This site contains the archives of my travel blogs from 2010-2016.

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Friday, July 24, 2009

The Badlands

Have you seen the wilderness on this trip? Where? When? How did you know it was wilderness? What is and is not "wild," and how do you know?

I know I've blogged about the Badlands a time or two already, but I think it warrants another mention. Of all the things that surprised me on this trip, this might have been the place that caught me off guard the most.

When we set out to see Mt. Rushmore that morning, I had no idea that before nightfall I would have seen half of the state of South Dakota. Driving from Rapid City all the way down to the Lakota reservation (that borders Nebraska) and back, I had a lot of quiet time to observe the scenery. We literally drove hours without seeing anything. Nothing at all. It was when we started to see buffalo that I really thought, "Wow, this is the wilderness."

It wasn't the wilderness I was used to. I'm familiar with mountain ranges that seem to never end, evergreens for as far as you can see, and lakes that appear to be oceans. But looking out at grass and rolling hills with nothing to obstruct my view, seldom even a tree, I felt an overwhelming sense of vulnerability.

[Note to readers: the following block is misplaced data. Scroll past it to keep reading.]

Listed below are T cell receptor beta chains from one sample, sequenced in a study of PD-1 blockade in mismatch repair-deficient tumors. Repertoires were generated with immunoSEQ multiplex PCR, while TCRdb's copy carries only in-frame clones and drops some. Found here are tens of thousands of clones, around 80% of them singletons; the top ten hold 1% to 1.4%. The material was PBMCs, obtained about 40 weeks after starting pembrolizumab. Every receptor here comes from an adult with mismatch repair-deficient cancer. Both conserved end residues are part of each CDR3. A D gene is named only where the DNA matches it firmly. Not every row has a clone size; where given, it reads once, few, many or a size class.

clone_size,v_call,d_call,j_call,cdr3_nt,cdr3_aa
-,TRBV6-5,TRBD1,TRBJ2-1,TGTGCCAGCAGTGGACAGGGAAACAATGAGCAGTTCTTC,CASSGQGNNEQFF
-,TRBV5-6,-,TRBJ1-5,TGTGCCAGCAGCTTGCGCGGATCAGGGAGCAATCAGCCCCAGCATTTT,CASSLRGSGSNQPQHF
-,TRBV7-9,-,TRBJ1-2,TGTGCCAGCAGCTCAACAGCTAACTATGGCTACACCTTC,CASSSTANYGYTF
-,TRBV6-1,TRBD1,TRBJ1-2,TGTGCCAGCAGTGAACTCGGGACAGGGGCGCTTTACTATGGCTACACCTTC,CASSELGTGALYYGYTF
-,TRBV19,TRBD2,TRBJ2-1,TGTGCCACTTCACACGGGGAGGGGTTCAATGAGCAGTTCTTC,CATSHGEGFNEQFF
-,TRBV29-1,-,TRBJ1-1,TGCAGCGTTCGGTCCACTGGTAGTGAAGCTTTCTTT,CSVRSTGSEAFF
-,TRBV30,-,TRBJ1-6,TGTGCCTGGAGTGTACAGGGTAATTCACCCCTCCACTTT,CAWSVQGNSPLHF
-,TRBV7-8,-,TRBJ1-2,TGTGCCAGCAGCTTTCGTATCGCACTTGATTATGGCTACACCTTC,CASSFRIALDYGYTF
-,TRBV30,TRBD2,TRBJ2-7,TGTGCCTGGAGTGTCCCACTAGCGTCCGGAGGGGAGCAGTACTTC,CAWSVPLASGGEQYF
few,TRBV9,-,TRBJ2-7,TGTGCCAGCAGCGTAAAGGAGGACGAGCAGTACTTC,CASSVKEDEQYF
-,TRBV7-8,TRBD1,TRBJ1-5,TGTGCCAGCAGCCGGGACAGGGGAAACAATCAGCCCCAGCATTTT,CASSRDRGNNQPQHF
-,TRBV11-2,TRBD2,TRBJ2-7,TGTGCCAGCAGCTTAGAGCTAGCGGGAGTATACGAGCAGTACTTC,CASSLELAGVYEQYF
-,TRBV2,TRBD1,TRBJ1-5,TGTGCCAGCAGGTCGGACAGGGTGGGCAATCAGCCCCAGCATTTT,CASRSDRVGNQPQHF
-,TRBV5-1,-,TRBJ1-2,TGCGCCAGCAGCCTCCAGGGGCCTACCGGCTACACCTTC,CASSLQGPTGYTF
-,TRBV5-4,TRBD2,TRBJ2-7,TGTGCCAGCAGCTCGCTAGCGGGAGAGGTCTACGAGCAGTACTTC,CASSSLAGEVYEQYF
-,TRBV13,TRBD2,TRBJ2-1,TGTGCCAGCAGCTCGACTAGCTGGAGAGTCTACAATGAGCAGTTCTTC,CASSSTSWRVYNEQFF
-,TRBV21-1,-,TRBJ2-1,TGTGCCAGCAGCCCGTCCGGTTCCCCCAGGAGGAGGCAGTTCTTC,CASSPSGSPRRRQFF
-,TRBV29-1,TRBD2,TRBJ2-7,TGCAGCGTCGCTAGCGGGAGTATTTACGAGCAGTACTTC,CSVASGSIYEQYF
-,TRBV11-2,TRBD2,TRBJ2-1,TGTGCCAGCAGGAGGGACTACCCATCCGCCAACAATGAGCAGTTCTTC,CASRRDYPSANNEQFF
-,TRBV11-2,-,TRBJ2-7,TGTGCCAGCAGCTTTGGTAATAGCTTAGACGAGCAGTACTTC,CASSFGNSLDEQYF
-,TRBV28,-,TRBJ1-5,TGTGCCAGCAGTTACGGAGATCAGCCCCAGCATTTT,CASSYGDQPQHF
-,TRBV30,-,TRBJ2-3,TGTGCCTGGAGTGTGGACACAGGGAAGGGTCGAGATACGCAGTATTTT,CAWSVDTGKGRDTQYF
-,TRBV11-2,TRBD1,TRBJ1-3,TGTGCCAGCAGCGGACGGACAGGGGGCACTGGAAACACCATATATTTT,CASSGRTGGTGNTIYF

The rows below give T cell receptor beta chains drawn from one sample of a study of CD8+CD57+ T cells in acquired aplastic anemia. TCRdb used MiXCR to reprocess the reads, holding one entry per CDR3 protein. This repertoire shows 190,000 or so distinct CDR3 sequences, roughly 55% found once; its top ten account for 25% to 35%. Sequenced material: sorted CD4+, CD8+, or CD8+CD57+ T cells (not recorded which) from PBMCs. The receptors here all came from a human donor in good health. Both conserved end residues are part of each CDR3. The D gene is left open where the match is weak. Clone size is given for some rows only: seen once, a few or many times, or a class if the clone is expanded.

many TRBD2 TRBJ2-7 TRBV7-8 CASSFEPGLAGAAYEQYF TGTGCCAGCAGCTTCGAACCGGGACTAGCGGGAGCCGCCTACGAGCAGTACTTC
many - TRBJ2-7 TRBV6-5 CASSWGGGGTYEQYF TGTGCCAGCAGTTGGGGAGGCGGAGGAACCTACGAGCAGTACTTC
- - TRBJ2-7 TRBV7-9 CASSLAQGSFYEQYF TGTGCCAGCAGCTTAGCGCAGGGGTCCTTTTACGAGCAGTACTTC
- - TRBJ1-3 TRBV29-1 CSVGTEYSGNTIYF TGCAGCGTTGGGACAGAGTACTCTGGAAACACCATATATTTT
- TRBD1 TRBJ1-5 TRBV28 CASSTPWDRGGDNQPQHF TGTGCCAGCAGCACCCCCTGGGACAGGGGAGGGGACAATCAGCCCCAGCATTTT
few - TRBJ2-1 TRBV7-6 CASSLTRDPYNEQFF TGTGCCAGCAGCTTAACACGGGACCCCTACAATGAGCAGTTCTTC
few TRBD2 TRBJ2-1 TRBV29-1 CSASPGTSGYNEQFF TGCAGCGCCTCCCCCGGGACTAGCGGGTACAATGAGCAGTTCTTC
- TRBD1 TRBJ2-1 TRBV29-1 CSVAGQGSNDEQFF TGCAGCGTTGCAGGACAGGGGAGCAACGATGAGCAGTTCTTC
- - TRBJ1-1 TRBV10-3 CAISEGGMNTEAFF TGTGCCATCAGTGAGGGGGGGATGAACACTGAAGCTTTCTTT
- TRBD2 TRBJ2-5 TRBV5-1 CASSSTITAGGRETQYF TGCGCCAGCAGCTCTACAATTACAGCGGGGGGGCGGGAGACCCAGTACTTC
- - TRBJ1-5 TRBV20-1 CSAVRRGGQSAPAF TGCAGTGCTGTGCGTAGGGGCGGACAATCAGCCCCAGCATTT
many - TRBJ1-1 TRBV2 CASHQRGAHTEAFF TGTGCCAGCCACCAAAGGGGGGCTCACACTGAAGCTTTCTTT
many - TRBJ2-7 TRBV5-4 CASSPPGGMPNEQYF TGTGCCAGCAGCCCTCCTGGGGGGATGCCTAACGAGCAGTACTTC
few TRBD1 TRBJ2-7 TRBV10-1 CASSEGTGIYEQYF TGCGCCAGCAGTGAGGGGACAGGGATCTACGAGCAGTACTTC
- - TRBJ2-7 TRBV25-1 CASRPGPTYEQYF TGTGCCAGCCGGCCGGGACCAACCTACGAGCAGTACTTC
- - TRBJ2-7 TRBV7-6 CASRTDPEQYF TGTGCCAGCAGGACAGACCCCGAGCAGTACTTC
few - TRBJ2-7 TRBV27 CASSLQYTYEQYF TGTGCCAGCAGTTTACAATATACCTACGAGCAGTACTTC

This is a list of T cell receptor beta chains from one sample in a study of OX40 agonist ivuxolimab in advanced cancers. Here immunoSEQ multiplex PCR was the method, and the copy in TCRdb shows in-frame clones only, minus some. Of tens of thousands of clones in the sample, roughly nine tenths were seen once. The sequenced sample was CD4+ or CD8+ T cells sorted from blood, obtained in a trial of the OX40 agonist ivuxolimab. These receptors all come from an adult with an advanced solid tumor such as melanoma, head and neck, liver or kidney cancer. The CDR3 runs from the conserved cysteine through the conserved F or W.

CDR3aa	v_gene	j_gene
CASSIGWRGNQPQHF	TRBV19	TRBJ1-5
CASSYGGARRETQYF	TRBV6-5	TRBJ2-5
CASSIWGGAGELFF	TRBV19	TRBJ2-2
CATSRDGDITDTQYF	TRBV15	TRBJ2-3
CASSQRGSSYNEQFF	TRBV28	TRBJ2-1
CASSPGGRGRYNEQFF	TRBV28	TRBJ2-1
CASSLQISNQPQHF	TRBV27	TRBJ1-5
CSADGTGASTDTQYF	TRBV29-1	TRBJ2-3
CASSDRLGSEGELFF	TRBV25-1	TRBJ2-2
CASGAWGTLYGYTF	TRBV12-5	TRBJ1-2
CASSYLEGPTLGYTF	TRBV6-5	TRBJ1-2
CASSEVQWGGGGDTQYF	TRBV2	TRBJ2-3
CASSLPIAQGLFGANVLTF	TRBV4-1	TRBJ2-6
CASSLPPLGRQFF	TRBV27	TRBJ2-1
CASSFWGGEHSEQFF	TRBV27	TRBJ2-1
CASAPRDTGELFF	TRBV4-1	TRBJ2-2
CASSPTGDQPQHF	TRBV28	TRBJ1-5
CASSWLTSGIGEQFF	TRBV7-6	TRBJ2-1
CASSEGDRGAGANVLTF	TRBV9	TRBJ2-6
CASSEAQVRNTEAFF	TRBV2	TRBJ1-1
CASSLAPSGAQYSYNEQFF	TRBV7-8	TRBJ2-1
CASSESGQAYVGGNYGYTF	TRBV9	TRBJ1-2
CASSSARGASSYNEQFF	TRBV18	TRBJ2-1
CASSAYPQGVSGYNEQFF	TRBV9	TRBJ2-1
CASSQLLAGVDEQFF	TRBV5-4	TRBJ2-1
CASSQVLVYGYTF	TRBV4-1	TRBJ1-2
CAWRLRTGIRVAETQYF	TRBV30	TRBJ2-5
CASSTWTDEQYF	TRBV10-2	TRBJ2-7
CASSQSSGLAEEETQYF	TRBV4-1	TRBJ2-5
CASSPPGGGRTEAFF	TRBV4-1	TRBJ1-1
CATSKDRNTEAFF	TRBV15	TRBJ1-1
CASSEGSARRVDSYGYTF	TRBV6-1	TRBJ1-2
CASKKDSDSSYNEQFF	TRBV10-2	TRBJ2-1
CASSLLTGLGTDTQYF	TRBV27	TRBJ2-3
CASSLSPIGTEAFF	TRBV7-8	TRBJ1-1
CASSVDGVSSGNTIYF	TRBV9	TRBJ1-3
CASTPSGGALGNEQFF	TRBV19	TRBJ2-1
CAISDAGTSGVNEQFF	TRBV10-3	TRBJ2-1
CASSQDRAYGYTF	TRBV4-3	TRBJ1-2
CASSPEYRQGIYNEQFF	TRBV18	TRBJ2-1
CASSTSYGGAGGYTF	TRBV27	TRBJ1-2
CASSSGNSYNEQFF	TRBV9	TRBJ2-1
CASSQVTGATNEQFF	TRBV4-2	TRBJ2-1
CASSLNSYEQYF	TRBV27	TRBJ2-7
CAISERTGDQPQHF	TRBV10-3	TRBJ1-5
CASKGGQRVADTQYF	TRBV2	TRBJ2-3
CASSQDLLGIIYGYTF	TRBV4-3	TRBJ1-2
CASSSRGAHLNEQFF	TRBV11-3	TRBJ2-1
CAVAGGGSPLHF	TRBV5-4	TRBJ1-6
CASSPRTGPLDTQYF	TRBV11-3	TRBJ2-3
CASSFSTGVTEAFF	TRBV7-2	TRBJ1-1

If I were to be lost in a forest, I feel like I would be able to survive for a few days on my own. Though I can't name many of them, I'm familiar with the different types of shrubbery in the Pacific Northwest, and I can easily identify materials that would be useful in building a hut. I know how to find berries, and to identify some of the poisonous ones. I know how to look for protein (aka bugs and worms) under rocks and could probably even catch a fish.

What I don't know is what I would do if I were stranded in the badlands. Buffalo are pretty much the only form of life I saw there, and catching one of those? Not plausible. How would I get out of the weather? No trees = no shade. Would I have to dig a cave?

It seems that my definition of wild is somewhat subjective. Someday the Badlands might not be wild to me anymore, in the same way that the forests of the Pacific Northwest aren't wild to me. Wildness hinges on familiarity.

PS - I didn't take these photos...my Badlands photos are still MIA :(


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